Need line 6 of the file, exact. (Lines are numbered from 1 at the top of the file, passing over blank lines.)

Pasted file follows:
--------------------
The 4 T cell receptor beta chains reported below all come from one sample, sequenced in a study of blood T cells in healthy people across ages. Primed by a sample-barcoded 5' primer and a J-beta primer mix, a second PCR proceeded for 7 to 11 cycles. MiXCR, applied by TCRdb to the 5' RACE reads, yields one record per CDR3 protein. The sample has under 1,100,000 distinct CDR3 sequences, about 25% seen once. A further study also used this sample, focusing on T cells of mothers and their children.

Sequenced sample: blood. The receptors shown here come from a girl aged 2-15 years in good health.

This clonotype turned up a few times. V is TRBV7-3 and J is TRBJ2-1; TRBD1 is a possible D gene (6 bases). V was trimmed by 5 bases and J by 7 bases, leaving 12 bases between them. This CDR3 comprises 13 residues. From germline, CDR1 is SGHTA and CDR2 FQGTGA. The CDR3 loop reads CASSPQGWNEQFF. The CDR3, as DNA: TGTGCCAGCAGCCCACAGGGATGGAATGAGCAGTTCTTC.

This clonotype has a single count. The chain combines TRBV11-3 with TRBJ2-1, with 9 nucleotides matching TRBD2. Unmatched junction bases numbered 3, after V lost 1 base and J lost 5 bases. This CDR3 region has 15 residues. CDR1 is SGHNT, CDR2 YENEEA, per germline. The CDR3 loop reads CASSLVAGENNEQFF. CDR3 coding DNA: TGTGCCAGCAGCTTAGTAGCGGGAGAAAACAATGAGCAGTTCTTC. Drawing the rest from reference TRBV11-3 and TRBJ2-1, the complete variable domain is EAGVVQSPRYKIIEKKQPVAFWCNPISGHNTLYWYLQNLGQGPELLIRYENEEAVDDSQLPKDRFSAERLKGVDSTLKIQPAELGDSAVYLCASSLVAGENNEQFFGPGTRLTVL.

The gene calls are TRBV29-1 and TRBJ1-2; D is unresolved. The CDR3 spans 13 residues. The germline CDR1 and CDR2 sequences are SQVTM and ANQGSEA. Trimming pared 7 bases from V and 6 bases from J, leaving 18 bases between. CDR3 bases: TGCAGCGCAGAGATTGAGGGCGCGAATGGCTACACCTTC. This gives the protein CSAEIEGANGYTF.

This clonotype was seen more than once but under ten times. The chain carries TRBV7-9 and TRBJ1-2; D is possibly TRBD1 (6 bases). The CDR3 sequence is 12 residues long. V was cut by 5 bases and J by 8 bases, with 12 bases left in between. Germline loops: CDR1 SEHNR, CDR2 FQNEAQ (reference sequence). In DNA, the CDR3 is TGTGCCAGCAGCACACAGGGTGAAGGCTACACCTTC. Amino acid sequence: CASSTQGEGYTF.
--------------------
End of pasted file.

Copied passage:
This clonotype was seen more than once but under ten times. The chain carries TRBV7-9 and TRBJ1-2; D is possibly TRBD1 (6 bases). The CDR3 sequence is 12 residues long. V was cut by 5 bases and J by 8 bases, with 12 bases left in between. Germline loops: CDR1 SEHNR, CDR2 FQNEAQ (reference sequence). In DNA, the CDR3 is TGTGCCAGCAGCACACAGGGTGAAGGCTACACCTTC. Amino acid sequence: CASSTQGEGYTF.